Campus News

Published by Communications and Public Affairs 519 824-4120, Ext. 56982 or 53338

News Release

June 20, 2006

Project Serve Mississippi Wins Innovation Award

A University of Guelph initiative that involved students spending Reading Week helping communities ravaged by hurricane Katrina has earned a national award.

Project Serve Mississippi was honoured today with a 2006 Innovation Award from the Student Affairs and Services Association (SASA), a division of the Canadian Association of College and University Student Services.

“I was really quite surprised by the honour,” said Christine Victorino, co-ordinator of citizenship and community engagement in Student Life, who spearheaded the Mississippi project.

Forty-one U of G students and two staff members travelled by bus to Hattiesburg, Miss., in February. There they partnered with students from the University of Southern Mississippi to help with hurricane relief efforts. They also explored themes related to Black History Month, the civil rights movement and education.

“The trip had a huge impact on the students, especially seeing the devastation of a natural disaster so close up,” said Victorino. “Everyone felt good about being able to offer some level of support.”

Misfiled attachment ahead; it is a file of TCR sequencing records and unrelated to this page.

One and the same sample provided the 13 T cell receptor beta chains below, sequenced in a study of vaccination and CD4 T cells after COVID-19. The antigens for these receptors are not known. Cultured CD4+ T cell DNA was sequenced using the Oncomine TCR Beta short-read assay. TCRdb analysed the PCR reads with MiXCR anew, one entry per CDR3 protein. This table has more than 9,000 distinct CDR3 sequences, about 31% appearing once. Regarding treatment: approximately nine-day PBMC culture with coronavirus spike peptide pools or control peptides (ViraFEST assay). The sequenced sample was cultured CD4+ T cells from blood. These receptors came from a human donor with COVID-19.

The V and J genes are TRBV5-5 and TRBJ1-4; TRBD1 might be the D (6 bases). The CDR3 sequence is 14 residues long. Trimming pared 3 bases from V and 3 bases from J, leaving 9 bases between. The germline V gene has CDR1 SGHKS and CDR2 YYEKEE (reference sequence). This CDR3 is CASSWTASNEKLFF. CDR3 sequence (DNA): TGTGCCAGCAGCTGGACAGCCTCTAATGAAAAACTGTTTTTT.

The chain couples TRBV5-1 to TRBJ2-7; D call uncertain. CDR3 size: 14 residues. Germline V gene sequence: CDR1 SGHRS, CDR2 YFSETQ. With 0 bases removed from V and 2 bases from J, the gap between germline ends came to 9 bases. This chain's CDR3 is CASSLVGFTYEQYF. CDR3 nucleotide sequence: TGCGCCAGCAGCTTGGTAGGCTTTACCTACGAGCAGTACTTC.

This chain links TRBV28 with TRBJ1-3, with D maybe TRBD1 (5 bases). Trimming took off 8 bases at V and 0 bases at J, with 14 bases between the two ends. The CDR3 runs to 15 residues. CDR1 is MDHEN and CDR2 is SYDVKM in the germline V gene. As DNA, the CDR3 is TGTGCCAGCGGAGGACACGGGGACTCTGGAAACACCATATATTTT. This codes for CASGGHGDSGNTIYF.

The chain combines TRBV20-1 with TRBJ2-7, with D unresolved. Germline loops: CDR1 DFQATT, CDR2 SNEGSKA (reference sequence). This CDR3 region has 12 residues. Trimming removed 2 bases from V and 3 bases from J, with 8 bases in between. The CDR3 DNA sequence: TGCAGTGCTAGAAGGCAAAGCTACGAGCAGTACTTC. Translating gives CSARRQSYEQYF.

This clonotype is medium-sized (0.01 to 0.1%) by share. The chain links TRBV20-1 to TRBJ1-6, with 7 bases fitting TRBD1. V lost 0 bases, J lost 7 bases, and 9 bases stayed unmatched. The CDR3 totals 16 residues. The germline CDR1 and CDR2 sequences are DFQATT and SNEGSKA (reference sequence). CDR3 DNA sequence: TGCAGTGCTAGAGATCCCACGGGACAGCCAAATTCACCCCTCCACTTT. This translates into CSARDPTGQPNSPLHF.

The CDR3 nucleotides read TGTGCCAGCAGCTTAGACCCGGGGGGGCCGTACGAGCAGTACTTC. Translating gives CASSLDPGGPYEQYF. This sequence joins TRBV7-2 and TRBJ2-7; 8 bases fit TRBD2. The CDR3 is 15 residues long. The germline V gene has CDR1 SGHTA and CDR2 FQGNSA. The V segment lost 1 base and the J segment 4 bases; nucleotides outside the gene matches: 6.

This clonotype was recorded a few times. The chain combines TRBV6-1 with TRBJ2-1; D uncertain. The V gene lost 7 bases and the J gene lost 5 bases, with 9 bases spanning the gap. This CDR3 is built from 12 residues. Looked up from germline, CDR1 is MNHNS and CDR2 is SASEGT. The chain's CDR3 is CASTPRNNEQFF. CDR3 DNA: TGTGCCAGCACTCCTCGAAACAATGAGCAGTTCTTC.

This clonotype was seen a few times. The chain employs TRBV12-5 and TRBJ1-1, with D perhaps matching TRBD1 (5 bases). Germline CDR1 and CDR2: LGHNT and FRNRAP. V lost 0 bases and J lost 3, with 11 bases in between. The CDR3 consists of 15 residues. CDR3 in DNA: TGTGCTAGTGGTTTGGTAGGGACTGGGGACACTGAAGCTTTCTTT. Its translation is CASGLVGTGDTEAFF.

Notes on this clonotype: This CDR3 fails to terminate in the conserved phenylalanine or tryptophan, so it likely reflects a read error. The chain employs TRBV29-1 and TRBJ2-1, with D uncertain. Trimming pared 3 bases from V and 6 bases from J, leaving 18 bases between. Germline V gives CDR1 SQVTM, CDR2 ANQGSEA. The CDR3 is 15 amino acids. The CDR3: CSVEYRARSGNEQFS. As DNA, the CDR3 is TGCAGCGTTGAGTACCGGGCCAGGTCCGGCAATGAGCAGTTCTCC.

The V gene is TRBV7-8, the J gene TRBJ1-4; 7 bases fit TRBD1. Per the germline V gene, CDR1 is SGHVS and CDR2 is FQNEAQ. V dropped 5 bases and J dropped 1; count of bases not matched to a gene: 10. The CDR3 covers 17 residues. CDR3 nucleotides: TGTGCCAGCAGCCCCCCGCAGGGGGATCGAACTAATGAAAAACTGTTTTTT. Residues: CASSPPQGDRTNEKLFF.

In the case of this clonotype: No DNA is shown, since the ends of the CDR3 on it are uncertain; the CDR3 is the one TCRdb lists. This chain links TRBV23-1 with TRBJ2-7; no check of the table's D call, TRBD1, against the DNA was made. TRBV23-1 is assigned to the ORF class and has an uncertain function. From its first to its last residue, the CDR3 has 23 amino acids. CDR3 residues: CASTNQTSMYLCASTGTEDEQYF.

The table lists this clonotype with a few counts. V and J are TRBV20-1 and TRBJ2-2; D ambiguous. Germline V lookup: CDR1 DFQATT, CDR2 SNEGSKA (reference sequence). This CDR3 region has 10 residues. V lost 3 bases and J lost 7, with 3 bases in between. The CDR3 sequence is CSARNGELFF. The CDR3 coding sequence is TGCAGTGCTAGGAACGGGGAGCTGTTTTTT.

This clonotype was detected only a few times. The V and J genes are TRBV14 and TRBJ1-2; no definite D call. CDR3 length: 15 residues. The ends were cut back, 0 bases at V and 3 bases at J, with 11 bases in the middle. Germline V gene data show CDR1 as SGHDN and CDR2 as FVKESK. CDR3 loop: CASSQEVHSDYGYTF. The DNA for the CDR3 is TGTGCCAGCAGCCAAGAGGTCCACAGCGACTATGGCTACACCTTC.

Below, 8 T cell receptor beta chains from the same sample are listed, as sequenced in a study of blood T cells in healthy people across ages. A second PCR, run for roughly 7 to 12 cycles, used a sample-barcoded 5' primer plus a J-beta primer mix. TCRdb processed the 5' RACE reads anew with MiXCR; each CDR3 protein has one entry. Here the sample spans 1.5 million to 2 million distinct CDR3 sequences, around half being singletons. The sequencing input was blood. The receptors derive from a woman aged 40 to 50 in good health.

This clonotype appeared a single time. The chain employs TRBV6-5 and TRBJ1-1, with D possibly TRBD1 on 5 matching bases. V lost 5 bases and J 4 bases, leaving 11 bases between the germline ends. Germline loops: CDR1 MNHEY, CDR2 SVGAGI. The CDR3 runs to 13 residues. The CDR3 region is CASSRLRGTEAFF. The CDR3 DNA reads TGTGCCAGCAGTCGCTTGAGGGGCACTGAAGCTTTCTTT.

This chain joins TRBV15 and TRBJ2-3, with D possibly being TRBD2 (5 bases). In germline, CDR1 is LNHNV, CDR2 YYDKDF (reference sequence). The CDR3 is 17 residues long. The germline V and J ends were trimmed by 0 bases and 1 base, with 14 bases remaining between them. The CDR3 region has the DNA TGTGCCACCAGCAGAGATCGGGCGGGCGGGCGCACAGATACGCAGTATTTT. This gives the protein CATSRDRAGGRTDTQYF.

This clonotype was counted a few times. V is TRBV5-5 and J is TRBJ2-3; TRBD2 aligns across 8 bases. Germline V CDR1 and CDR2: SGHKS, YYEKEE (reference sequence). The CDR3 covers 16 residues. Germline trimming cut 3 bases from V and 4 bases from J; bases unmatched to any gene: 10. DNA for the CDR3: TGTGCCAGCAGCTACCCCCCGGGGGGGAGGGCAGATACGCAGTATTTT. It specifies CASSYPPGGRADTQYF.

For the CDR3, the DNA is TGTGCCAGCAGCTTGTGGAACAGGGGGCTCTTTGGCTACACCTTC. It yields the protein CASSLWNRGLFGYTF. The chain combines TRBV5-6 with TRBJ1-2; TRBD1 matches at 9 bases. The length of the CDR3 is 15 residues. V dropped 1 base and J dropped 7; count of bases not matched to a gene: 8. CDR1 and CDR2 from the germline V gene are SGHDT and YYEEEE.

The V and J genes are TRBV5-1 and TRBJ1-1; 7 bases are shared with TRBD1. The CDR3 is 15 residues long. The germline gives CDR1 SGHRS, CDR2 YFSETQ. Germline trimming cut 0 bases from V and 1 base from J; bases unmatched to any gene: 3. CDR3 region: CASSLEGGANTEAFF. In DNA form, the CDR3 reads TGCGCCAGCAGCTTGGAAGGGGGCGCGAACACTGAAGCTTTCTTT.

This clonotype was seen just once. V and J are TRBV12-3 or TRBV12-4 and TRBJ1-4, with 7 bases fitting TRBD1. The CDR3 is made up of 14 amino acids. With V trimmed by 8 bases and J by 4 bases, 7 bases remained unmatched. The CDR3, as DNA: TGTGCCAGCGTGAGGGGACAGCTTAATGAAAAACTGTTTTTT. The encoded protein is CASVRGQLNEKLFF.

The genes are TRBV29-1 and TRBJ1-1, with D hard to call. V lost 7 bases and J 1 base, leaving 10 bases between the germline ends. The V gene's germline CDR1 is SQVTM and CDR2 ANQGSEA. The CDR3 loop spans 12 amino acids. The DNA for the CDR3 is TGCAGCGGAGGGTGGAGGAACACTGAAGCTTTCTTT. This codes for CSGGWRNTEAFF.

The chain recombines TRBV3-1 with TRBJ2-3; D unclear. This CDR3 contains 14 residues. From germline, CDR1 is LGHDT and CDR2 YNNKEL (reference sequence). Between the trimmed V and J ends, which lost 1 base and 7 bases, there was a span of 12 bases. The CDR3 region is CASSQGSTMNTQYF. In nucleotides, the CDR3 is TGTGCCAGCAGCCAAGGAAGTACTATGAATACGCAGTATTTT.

Indeed, Kira Kumagai, a third-year arts and science student, called Project Serve Mississippi “one of the most meaningful experiences of my life. It has affected me as a student and as a global citizen.”

Student and team leader Hava Goldberg agreed. “Project Serve Mississippi is an experience that will always stick out in my mind. Not only were we given the opportunity to reach out to people in need, but we were also entrusted with the responsibility of bearing witness and telling others about what we experienced. It truly opened my eyes and allowed me to learn so many lessons that simply cannot be taught in the classroom.”

Both students said they’re pleased and proud to hear of the SASA award. “It makes me feel so satisfied to know that all the hard work put into this by the Guelph staff and students, as well as our counterparts at the University of Southern Mississippi, is being recognized and commended,” said Goldberg.

Kumagai added that the award highlights “the incredible involvement resources available to U of G students. The next step is finding ways to make more students realize how significant these experiences really are and to make more of these programs available to them.”

The Mississippi project also received national media attention. Global TV did a feature story about the Guelph students before they left and then met up with them in Mississippi.

The initiative was part of Project Serve Canada, an alternative Reading Week program co-ordinated by the citizenship education program in Student Life. Other U of G students spent the week working with homeless and at-risk youth in Calgary and Guelph and learning about native life in Pikangikum, Ont.

For media questions, contact Communications and Public Affairs: Lori Bona Hunt, 519-824-4120, Ext. 53338, or Rachelle Cooper, Ext. 56982.

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